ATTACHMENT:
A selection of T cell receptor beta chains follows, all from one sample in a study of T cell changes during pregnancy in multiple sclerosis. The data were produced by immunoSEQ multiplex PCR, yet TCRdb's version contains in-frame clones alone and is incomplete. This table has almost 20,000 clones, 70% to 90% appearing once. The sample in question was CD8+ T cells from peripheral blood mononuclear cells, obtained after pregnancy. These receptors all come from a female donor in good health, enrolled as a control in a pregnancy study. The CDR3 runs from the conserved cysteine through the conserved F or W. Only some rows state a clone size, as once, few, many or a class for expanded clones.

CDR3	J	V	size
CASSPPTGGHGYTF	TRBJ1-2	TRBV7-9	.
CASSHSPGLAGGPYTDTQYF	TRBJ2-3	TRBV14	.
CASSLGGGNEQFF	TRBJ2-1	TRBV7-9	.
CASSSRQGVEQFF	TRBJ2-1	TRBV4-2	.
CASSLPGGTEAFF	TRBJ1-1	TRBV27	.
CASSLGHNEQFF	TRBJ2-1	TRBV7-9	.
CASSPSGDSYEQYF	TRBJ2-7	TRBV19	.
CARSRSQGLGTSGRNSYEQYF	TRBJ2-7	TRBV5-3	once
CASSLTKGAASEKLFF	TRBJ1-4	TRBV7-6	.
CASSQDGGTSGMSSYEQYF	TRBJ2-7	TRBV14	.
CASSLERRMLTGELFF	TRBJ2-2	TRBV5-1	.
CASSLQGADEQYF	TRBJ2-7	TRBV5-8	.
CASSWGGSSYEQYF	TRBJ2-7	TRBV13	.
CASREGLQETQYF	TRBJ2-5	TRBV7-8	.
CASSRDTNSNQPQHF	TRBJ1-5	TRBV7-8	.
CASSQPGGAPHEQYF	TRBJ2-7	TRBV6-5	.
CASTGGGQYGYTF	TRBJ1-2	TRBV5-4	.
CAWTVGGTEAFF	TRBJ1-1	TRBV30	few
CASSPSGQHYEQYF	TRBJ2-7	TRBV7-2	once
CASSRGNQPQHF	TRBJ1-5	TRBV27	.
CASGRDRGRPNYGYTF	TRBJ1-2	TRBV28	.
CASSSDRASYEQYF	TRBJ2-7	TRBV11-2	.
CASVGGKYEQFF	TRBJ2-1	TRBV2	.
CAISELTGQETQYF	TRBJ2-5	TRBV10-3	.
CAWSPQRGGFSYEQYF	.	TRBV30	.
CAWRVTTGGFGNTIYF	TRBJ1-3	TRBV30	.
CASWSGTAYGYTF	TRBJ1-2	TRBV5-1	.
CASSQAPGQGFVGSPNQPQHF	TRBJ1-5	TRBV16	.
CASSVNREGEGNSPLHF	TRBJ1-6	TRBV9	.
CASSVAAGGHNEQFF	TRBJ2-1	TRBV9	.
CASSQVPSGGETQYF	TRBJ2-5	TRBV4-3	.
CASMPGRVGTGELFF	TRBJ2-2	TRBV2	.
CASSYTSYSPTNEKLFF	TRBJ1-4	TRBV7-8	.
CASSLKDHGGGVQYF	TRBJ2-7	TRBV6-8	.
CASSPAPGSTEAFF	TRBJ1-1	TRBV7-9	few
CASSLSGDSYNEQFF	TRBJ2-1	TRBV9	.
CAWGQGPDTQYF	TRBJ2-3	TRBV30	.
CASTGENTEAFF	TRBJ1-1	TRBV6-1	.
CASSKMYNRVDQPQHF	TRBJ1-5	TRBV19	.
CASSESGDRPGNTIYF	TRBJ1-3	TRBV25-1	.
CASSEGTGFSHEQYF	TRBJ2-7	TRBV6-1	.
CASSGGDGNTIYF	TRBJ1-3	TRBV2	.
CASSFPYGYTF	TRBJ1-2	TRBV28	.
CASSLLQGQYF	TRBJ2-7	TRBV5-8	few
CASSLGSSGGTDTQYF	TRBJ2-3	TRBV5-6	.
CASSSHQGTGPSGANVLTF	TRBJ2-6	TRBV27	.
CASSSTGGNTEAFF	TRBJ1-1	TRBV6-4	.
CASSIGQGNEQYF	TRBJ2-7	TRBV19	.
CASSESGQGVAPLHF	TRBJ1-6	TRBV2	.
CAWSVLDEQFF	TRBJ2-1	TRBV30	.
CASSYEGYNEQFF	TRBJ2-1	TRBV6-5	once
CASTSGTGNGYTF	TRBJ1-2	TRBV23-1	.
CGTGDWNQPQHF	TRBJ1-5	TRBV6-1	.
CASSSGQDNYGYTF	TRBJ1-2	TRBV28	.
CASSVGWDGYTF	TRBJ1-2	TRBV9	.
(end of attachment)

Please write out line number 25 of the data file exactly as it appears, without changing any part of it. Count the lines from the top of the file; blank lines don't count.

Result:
CASVGGKYEQFF	TRBJ2-1	TRBV2	.